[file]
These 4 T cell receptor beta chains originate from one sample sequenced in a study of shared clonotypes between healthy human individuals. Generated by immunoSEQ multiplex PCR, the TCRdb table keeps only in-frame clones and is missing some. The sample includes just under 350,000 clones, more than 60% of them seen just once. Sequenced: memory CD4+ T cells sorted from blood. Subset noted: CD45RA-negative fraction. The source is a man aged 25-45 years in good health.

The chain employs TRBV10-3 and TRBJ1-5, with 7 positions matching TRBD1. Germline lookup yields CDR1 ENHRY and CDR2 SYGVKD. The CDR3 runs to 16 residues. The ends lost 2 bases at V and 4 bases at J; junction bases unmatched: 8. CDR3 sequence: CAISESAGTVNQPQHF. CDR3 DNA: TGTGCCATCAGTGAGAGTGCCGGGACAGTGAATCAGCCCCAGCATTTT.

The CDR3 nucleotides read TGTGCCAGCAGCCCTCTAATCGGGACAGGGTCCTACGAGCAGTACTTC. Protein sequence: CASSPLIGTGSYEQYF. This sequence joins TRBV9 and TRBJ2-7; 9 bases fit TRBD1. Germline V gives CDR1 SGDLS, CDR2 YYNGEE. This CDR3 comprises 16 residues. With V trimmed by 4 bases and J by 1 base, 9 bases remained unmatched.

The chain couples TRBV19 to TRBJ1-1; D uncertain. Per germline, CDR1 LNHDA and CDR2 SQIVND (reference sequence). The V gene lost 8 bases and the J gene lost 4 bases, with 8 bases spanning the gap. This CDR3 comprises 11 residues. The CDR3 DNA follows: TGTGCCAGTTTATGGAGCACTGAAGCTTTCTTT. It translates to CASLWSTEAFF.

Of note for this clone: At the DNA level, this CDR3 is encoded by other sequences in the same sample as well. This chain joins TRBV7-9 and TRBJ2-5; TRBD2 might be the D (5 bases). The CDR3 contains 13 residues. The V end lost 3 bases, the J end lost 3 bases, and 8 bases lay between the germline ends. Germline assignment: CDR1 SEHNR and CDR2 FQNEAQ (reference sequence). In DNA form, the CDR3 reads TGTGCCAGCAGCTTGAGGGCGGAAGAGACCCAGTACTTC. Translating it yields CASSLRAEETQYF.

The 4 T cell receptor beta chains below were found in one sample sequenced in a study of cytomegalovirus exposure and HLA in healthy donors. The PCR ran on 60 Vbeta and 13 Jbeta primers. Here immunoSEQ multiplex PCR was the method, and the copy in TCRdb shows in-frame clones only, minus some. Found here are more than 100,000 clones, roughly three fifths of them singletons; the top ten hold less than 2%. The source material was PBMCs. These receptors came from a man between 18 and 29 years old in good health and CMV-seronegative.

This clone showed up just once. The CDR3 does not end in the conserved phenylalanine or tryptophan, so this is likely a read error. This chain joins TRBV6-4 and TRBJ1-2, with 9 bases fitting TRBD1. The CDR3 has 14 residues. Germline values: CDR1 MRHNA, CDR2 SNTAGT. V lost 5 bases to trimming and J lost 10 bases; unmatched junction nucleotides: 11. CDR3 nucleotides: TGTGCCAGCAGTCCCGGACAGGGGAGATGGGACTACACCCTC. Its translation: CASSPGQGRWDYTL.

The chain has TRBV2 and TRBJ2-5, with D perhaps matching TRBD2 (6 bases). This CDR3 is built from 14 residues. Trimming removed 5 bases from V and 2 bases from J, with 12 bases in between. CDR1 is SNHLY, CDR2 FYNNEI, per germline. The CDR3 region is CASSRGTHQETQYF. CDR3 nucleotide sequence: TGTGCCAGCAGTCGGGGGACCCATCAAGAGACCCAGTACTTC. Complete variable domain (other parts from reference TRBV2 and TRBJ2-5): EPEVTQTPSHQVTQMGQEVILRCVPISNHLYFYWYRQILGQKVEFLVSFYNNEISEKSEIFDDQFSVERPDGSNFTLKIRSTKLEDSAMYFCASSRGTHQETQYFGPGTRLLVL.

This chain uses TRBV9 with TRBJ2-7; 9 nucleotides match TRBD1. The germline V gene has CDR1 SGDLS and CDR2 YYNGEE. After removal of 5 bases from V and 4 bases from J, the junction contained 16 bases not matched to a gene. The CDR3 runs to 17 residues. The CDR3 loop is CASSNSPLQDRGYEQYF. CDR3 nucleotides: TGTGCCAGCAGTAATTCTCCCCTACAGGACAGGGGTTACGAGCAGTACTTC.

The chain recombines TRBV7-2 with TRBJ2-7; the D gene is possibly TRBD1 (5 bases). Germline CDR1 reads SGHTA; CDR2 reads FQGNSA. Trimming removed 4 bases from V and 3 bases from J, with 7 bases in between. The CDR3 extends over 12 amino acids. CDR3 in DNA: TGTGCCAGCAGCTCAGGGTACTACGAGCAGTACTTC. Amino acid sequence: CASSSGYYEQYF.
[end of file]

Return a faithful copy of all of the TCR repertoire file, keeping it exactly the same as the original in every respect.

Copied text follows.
These 4 T cell receptor beta chains originate from one sample sequenced in a study of shared clonotypes between healthy human individuals. Generated by immunoSEQ multiplex PCR, the TCRdb table keeps only in-frame clones and is missing some. The sample includes just under 350,000 clones, more than 60% of them seen just once. Sequenced: memory CD4+ T cells sorted from blood. Subset noted: CD45RA-negative fraction. The source is a man aged 25-45 years in good health.

The chain employs TRBV10-3 and TRBJ1-5, with 7 positions matching TRBD1. Germline lookup yields CDR1 ENHRY and CDR2 SYGVKD. The CDR3 runs to 16 residues. The ends lost 2 bases at V and 4 bases at J; junction bases unmatched: 8. CDR3 sequence: CAISESAGTVNQPQHF. CDR3 DNA: TGTGCCATCAGTGAGAGTGCCGGGACAGTGAATCAGCCCCAGCATTTT.

The CDR3 nucleotides read TGTGCCAGCAGCCCTCTAATCGGGACAGGGTCCTACGAGCAGTACTTC. Protein sequence: CASSPLIGTGSYEQYF. This sequence joins TRBV9 and TRBJ2-7; 9 bases fit TRBD1. Germline V gives CDR1 SGDLS, CDR2 YYNGEE. This CDR3 comprises 16 residues. With V trimmed by 4 bases and J by 1 base, 9 bases remained unmatched.

The chain couples TRBV19 to TRBJ1-1; D uncertain. Per germline, CDR1 LNHDA and CDR2 SQIVND (reference sequence). The V gene lost 8 bases and the J gene lost 4 bases, with 8 bases spanning the gap. This CDR3 comprises 11 residues. The CDR3 DNA follows: TGTGCCAGTTTATGGAGCACTGAAGCTTTCTTT. It translates to CASLWSTEAFF.

Of note for this clone: At the DNA level, this CDR3 is encoded by other sequences in the same sample as well. This chain joins TRBV7-9 and TRBJ2-5; TRBD2 might be the D (5 bases). The CDR3 contains 13 residues. The V end lost 3 bases, the J end lost 3 bases, and 8 bases lay between the germline ends. Germline assignment: CDR1 SEHNR and CDR2 FQNEAQ (reference sequence). In DNA form, the CDR3 reads TGTGCCAGCAGCTTGAGGGCGGAAGAGACCCAGTACTTC. Translating it yields CASSLRAEETQYF.

The 4 T cell receptor beta chains below were found in one sample sequenced in a study of cytomegalovirus exposure and HLA in healthy donors. The PCR ran on 60 Vbeta and 13 Jbeta primers. Here immunoSEQ multiplex PCR was the method, and the copy in TCRdb shows in-frame clones only, minus some. Found here are more than 100,000 clones, roughly three fifths of them singletons; the top ten hold less than 2%. The source material was PBMCs. These receptors came from a man between 18 and 29 years old in good health and CMV-seronegative.

This clone showed up just once. The CDR3 does not end in the conserved phenylalanine or tryptophan, so this is likely a read error. This chain joins TRBV6-4 and TRBJ1-2, with 9 bases fitting TRBD1. The CDR3 has 14 residues. Germline values: CDR1 MRHNA, CDR2 SNTAGT. V lost 5 bases to trimming and J lost 10 bases; unmatched junction nucleotides: 11. CDR3 nucleotides: TGTGCCAGCAGTCCCGGACAGGGGAGATGGGACTACACCCTC. Its translation: CASSPGQGRWDYTL.

The chain has TRBV2 and TRBJ2-5, with D perhaps matching TRBD2 (6 bases). This CDR3 is built from 14 residues. Trimming removed 5 bases from V and 2 bases from J, with 12 bases in between. CDR1 is SNHLY, CDR2 FYNNEI, per germline. The CDR3 region is CASSRGTHQETQYF. CDR3 nucleotide sequence: TGTGCCAGCAGTCGGGGGACCCATCAAGAGACCCAGTACTTC. Complete variable domain (other parts from reference TRBV2 and TRBJ2-5): EPEVTQTPSHQVTQMGQEVILRCVPISNHLYFYWYRQILGQKVEFLVSFYNNEISEKSEIFDDQFSVERPDGSNFTLKIRSTKLEDSAMYFCASSRGTHQETQYFGPGTRLLVL.

This chain uses TRBV9 with TRBJ2-7; 9 nucleotides match TRBD1. The germline V gene has CDR1 SGDLS and CDR2 YYNGEE. After removal of 5 bases from V and 4 bases from J, the junction contained 16 bases not matched to a gene. The CDR3 runs to 17 residues. The CDR3 loop is CASSNSPLQDRGYEQYF. CDR3 nucleotides: TGTGCCAGCAGTAATTCTCCCCTACAGGACAGGGGTTACGAGCAGTACTTC.

The chain recombines TRBV7-2 with TRBJ2-7; the D gene is possibly TRBD1 (5 bases). Germline CDR1 reads SGHTA; CDR2 reads FQGNSA. Trimming removed 4 bases from V and 3 bases from J, with 7 bases in between. The CDR3 extends over 12 amino acids. CDR3 in DNA: TGTGCCAGCAGCTCAGGGTACTACGAGCAGTACTTC. Amino acid sequence: CASSSGYYEQYF.